Sat, 13 April, 2024

Albert Foster

Posted: February 12th, 2017

Former Daily Mirror photographer ALBERT FOSTER died on February 12 [2017], aged 83. His funeral is at 11am on Friday, February 24 at St Bride’s Church, Fleet Street [London EC4Y 8AU] followed by a wake from noon at the Punch Tavern, 99 Fleet Street, next door to the church. Albert’s widow Sue has requested no flowers, but donations to the British Heart Foundation ( for those who would like to.

ALBERT FOSTER was born on November 15, 1933 in Long Ditton, Surrey, though admits “he was conceived in Blythe, Northumberland”. His father was a miner and the family moved south before he was born.

At the age of 15 Albert joined Illustrated Press in the art department. At 18 he was conscripted into the Army, and joined the Royal Signals as a teleprinter operator and then spent time in Kenya. He became a rifleman and was a fine marksman.

After he was demobbed he went to work for he Daily Herald their art dept. He later joined the Mirror art dept and also worked in Manchester.

Albert had a passion for motorcyle racing and even competed in the Isle of Man TT. He and his brother both enjoyed the sport and Albert was the “suicidal passenger” in the sidecar.

Among many other sports and events, Albert also used to cover the grand prix at Brands Hatch. He won Sports Photographer of the Year with a picture of a hare running full stretch beside a racing TT bike.

He joined the Mirror as a staff photographer and for a while worked as their Royal snapper. Over a long and varied career he photographed the great, the good and the not so good, and some of his work can be viewed at

Albert also spent two years working out of the Mirror’s New York office.

He was the first streaker in the Stab (Stab in the Back, the nickname of the Mirror’s local pub The White Hart) and there was a photograph on the pub wall of Bert just in his shirt, no trousers.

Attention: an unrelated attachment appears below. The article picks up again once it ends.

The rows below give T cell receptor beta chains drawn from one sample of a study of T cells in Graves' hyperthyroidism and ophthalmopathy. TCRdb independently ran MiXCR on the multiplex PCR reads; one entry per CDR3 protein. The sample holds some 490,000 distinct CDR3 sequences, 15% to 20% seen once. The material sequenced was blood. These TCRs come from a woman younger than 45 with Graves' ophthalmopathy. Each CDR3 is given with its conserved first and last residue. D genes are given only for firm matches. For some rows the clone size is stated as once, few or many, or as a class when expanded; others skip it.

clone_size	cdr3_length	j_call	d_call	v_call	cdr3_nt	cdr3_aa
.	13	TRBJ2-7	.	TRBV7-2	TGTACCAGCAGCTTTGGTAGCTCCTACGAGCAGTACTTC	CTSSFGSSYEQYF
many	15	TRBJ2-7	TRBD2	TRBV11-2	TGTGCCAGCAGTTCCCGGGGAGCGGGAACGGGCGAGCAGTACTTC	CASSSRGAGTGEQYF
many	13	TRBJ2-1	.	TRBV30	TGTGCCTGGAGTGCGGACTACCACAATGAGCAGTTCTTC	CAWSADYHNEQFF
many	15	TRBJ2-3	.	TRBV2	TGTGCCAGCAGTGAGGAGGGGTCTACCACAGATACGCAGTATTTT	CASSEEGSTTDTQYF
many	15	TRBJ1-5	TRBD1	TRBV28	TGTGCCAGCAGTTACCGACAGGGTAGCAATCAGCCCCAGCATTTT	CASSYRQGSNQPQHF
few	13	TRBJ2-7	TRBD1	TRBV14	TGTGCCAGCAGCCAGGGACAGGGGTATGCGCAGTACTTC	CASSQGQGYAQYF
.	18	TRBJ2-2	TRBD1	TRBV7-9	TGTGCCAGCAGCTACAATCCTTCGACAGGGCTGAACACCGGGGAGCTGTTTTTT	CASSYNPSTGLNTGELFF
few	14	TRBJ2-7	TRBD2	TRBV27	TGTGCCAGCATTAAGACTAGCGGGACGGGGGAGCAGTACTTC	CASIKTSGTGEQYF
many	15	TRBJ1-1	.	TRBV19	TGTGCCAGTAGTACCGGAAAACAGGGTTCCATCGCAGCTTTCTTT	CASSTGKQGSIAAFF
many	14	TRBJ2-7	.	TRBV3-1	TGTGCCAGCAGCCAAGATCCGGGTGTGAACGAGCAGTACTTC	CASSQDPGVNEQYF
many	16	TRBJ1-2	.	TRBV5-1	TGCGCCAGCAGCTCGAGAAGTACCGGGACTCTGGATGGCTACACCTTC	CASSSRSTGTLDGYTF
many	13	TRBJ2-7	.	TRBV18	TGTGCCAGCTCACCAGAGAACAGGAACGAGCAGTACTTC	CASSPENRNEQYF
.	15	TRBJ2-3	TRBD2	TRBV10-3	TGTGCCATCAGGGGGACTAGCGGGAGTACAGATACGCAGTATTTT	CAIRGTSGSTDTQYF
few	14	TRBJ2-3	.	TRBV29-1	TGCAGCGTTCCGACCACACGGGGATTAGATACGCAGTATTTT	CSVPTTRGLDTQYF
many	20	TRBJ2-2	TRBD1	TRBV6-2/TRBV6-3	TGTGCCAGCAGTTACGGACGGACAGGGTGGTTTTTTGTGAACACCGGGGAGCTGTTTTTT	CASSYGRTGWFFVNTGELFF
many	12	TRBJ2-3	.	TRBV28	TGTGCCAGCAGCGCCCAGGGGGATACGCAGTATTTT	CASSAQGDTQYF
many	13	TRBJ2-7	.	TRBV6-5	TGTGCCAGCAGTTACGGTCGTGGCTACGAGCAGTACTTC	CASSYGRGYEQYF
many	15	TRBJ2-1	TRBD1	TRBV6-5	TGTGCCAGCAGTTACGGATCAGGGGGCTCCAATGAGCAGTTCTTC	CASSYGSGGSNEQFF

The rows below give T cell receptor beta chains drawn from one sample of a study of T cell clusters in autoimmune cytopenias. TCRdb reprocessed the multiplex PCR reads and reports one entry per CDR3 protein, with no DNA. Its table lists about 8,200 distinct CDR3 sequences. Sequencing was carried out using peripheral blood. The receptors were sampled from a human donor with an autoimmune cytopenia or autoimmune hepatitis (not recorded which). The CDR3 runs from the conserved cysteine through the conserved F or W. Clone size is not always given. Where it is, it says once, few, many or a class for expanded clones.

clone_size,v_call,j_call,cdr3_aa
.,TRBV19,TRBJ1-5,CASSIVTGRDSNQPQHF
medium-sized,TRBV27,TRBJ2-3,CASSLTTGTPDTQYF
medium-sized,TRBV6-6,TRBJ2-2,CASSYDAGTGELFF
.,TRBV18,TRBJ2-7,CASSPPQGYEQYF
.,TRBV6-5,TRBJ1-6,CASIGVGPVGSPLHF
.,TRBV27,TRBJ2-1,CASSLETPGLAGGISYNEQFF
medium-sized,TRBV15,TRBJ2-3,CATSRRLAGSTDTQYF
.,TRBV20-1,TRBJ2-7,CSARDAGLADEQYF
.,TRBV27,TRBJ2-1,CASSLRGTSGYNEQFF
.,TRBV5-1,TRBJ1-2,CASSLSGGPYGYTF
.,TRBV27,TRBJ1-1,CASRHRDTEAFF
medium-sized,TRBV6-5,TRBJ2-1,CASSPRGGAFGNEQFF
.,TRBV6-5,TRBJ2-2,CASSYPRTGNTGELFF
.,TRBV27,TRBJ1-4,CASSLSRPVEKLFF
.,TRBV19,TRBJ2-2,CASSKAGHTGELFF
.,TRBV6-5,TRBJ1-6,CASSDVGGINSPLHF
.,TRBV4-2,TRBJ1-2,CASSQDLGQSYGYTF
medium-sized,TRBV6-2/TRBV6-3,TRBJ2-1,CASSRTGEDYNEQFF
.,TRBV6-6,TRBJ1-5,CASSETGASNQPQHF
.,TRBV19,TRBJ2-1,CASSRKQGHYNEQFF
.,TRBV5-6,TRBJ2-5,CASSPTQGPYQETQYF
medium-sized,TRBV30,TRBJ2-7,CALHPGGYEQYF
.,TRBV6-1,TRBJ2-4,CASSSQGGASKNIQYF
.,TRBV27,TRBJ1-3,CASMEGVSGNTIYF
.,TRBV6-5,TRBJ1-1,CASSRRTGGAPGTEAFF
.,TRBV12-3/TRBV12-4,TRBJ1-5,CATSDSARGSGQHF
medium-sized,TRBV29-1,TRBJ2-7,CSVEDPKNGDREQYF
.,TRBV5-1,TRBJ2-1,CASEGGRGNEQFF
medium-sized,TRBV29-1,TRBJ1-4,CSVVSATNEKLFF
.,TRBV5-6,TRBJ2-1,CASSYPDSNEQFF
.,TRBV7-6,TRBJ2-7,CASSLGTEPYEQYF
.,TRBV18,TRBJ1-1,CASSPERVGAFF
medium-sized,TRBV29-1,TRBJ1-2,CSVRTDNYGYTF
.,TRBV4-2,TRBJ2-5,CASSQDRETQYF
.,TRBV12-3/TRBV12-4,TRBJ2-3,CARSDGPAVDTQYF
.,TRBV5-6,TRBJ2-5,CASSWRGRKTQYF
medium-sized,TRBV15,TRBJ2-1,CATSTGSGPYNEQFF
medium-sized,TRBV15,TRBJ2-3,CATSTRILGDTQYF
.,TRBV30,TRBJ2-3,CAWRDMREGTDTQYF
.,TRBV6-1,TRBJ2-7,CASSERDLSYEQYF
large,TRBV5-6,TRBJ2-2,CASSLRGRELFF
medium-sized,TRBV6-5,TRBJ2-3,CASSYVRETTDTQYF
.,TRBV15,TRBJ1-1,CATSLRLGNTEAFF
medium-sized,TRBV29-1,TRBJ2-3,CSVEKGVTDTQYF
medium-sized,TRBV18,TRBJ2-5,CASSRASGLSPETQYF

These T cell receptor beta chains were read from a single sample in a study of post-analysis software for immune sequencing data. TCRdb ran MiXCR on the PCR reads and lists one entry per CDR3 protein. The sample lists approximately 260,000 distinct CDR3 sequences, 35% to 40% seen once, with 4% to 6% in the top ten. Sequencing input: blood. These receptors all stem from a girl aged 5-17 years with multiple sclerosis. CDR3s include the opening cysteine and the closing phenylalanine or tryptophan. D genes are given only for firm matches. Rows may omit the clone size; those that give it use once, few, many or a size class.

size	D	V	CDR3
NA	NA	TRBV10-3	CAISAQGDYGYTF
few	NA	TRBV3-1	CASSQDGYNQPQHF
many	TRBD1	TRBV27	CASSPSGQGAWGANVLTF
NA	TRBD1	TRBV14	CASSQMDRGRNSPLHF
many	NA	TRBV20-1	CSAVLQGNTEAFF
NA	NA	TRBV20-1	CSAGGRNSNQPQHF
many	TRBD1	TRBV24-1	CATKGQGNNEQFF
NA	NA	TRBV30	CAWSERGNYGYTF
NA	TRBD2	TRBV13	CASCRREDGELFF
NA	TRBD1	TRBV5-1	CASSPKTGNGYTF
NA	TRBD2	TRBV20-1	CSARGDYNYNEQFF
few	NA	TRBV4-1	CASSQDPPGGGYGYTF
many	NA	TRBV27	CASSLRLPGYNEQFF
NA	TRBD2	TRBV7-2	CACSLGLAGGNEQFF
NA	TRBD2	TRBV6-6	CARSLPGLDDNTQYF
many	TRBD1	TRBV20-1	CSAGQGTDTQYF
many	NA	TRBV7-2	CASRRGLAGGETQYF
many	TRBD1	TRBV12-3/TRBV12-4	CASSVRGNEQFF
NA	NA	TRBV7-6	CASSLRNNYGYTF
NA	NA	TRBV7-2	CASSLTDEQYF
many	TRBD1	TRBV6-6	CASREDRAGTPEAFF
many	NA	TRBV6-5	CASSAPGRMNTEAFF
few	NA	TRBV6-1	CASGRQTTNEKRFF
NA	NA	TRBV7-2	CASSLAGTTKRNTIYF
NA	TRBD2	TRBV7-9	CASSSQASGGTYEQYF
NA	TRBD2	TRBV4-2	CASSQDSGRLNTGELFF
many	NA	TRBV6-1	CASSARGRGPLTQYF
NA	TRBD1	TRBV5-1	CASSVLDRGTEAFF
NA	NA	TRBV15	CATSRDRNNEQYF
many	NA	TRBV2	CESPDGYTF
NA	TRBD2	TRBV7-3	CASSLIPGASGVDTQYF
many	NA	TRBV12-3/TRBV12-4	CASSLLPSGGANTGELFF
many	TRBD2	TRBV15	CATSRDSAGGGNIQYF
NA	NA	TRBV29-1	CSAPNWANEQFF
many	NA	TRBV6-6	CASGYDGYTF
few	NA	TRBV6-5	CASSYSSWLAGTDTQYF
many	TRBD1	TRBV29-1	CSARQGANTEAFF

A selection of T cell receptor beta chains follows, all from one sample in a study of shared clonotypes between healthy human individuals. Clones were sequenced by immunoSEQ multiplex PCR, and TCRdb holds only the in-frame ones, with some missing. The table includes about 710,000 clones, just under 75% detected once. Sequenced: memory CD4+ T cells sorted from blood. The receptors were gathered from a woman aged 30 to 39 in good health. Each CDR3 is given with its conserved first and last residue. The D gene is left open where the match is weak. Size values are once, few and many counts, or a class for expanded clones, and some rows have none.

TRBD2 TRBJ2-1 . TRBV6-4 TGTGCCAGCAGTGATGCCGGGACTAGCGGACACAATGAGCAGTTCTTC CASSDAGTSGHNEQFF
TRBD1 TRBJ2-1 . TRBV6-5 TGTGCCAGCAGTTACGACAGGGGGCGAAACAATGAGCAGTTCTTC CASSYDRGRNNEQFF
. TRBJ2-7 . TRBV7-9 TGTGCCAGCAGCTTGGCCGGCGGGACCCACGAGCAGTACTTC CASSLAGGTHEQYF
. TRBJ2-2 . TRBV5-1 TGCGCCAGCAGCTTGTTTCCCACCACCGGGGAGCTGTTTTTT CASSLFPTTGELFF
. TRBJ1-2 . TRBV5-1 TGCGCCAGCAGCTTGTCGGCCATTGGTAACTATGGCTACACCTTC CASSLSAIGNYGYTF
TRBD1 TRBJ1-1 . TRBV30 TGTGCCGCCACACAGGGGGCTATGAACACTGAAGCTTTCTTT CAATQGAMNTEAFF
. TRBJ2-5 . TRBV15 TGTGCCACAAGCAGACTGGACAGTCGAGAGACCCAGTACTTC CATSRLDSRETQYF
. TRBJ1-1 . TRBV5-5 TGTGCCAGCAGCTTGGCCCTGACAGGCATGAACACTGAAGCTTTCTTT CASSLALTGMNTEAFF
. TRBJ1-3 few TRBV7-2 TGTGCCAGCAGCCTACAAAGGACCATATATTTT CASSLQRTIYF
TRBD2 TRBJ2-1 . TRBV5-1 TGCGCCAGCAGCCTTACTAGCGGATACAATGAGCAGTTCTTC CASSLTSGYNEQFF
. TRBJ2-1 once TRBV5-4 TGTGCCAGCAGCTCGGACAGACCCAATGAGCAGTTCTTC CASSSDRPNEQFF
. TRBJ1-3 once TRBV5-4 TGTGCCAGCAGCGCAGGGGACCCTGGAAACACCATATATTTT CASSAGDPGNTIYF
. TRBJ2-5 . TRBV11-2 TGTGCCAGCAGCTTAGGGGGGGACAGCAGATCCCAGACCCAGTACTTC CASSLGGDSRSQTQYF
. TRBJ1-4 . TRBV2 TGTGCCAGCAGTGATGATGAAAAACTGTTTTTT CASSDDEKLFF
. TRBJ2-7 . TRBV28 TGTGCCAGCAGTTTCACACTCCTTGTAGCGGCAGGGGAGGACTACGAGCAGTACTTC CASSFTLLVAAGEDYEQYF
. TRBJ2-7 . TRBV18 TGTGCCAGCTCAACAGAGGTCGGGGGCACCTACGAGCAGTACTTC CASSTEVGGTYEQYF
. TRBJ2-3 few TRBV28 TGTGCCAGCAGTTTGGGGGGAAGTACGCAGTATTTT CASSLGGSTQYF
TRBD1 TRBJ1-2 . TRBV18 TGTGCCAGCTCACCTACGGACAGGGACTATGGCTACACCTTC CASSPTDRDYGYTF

He retired from Mirror at the age of 55. He had spells working on Today and the Glasgow Record before going to cinematography college to learn how to make documentaries, which was another of his passions.

He later retired completely and enjoyed time in La Cala, Spain where he owned a property. He married Sue in 2003 at St Bride’s Church.

(Thanks to Alan Olley.)

Memories of Albert:  MAGGIE HALL – Shortly after I started my three-year stint in the New York bureau Albert pitched-up. It was 1980 and he’d taken a year off from The Mirror. Of course I knew him in London but his arrival in the Big Apple marked the beginning of a long and wonderful friendship.

The memories are many but here are three that will tell everyone (who didn’t know him) something about Albert the first-class Fleet Street operator – and Albert the man.

Just about his first words when he came into the bureau office (in the New York News building on 42nd Street) were: “Where’s the tea?” The teabags were duly pointed out. He sniffed disapprovingly. But nothing like the snort that greeted the absence of a teapot. The next day the office was suitably kitted-out with “proper” tea and a classic “Brown Betty”.

I can’t for the life of me remember where he managed to find a traditional British teapot. But he did – by tracking one down, in the hurly-burly of the New World, in the same persistent manner in which he would nail an impossible story. A prime example of his talent in that category is highlighted in the final memory (below.)

Albert was noted (in the nicest possible way) for knowing what he wanted – with no substitutes tolerated. There was quite a list. I never saw him touch any alcohol other than red wine. But the one that tops my list is his “whole tomato” need.  Make that demand.

Whenever we ate together – either on the road or in New York, either in a diner or a vaguely fancy restaurant – and he ordered a salad or a dish that contained or was topped with a tomato, his request was always the same. “I want a whole tomato – not one sliced or diced. A whole tomato.” And every time his order arrived I would quickly give the cut-up tomato a glance and know what question was about to be aimed at the waiter or waitress. As in: “What is it sport, you don’t understand about a whole tomato?” When Albert left New York to return to London we threw him a farewell party that had “whole tomatoes” as a central theme.

As for the work he did in the States, alongside the myriad of yarns he covered, he bagged a world exclusive that ended up – after being splashed in the Mirror – in newspapers and magazines around the globe. He scooped a whole lot of American journos by getting to meet notorious murderer Charles Manson.

On his own initiative, and with the odds stacked against him, Albert started months of secret letter-writing and phone calls in a bid to get all involved – i.e. the prison authorities and, of course, the cult-killer himself – to agree to the “never going to happen” meeting.

Albert’s approach to landing the opportunity to focus his camera on one of the world’s most evil killers taught me a timely lesson – never assume you know what the situation is, ask the question… you might be surprised at the answer.



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